We all know that, for a letter to reach its recipient, it must have the exact address: street, number, city, postal code, and country. This is the only way the postal staff will know where to send it. The same thing happens on the Internet: each device within an internal or external network needs a specific “port number” to be able to communicate with other devices and receive data packets from them. This IP address, however, looks very different from that of postal mail. Read the entire article for knowing more about an IP address;
IP address definition
Internet Protocol Address, or hide my IP address, or simply meu ip, is based on the Internet Protocol and is also the basis of Internet functionality. A unique address for devices (computers, web servers, printers, etc.) on the internal or external network. The IP address can also refer to a set of devices, as in the case of broadcast or multicast. Similarly, you can assign multiple IP addresses to a computer.
What does an IP address consist of?
Commonly there are two types of IP addresses with a few aspects. What they have in common is that they consist of a so-called network identifier (to find a way in IP routing) and a device identifier (to reach a specific device).
Current IPv4 addresses
They are made up of 32 bits, so from a technical point of view, they are a 32-digit binary code, such as 11000000 10101000 10110010 00011111. To deal with this monstrous number, it is usually represented as a combination of four decimal numbers with values between 0 and 255 separated by dots. In that format, our example would look like this: 192.168.178.31.
With IPv4 a total of about 43 billion different addresses can be represented. These are far fewer addresses than there are devices in the world (and many of them are reserved for special uses) but since they are never needed all at once, and since some are only used on private networks, they have so far been more than enough.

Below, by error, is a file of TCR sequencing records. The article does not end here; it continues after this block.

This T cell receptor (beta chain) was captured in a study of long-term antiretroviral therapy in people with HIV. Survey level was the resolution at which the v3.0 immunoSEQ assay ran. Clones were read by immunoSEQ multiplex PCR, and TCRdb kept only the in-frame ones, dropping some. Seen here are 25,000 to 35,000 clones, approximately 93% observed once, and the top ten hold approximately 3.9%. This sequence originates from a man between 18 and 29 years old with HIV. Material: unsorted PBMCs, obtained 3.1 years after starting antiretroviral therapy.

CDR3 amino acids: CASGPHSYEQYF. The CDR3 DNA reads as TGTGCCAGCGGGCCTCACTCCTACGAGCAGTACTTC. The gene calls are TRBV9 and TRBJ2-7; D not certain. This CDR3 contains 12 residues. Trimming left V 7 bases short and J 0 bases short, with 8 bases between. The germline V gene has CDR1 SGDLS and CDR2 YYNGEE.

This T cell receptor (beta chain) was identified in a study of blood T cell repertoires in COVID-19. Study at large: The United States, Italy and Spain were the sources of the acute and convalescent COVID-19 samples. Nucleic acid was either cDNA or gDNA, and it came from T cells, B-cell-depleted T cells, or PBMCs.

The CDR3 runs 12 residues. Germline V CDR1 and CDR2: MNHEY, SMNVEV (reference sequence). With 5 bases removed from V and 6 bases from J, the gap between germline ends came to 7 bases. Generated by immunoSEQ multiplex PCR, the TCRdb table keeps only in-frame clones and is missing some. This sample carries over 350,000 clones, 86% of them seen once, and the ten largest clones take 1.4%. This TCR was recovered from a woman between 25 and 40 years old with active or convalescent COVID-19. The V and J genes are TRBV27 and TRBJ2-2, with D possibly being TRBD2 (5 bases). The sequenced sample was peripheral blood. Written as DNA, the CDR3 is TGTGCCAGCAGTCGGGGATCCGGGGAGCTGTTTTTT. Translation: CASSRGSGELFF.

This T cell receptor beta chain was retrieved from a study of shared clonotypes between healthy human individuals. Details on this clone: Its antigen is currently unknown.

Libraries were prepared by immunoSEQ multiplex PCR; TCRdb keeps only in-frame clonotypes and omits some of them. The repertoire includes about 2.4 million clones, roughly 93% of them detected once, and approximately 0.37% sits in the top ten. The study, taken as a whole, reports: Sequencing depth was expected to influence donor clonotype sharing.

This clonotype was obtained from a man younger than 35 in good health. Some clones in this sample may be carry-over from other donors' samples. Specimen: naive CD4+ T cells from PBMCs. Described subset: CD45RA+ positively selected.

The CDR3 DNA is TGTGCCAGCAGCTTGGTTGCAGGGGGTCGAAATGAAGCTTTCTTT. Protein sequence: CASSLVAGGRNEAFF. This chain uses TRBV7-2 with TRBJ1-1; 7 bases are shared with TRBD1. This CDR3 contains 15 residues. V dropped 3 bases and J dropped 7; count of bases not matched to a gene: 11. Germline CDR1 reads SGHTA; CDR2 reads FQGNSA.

Future IPv6 addresses
But not only because of the Internet of Things, but this situation will soon change as well. As more and more devices connect to the internet and many require IP addresses, IPv4’s ability to assign addresses is a bit lacking. For this reason, IPv6 was introduced as a direct successor capable of generating approximately 340.6 billion (0 37) addresses. Addresses in this version are made up of 128 bits, so they should be written as a 128-digit binary code. Such a figure would be too long and impractical, so a hexadecimal script is used that separates the 128 bits into 8 blocks of 16 bits separated by colons. This gives, for example, the IPv6 address 0000:0000:0000:0000:0000:ffff:c0a8:b21f, in which the letters “a” to “f” also refer to hexadecimal numbers. By omitting the leading zeros of each block and substituting a colon (::) for a series of consecutive 0000-type blocks, we can simplify this format even further. In our case, then, the simplified form ::ffff:c0a8:b21f results .
Network and device identifier in IP addresses
If we want to send a letter, it is not enough to write the city and country of the recipient. For an address to be complete, we also need the street, the house number, and maybe even the floor. The same goes for data transmission: for a data packet to get to the right place, the IP address must not only refer to the network in question, but also to the end device (the host) within that network.
For this reason, each IPv4 address is divided, by means of a so-called network mask, into a network identifier and a device identifier. In the case of IPv6, on the other hand, the address is divided according to the length of the prefix: the first 64 bits form the so-called prefix (network address), and the last ones, the interface identifier (host address).
What is the IP address for?
An IP address (IP address) is used to uniquely identify and locate a device on an internal or external network. Therefore, it is the basis for the transmission of information from the sender to the correct recipient. If a device wants to send a data packet, the corresponding router is guided by the so-called IP header and compares the source IP with the destination IP. If the network identifiers match, then the sender and recipient are on the same network, so the packet is delivered directly.
If not, the router (the internet post office) contacts the domain name system (DNS), accessible worldwide. This system is responsible for the resolution of names on the Internet, that is, the conversion of device names into meuip addresses and vice versa. Thus, the DNS returns with the request of a web page the IP that corresponds to the URL. For example, starting with the domain www.example.com gives us the IPv4 address 18.104.22.168 or the IPv6 address 2606:2800:220:1:248:1893:25c8:1946. The data packet is then transmitted through various routers, networks, and subnets to the recipient’s router.
Who assigns the IP addresses?
The supreme authority in assigning IP addresses is the Internet Assigned Numbers Authority (IANA) which, in turn, is a department of the Internet Corporation for Assigned Names and Numbers (ICANN). For further details visit our recommended site which is mentioned in highlighted link. Simply click on that link and visit our site.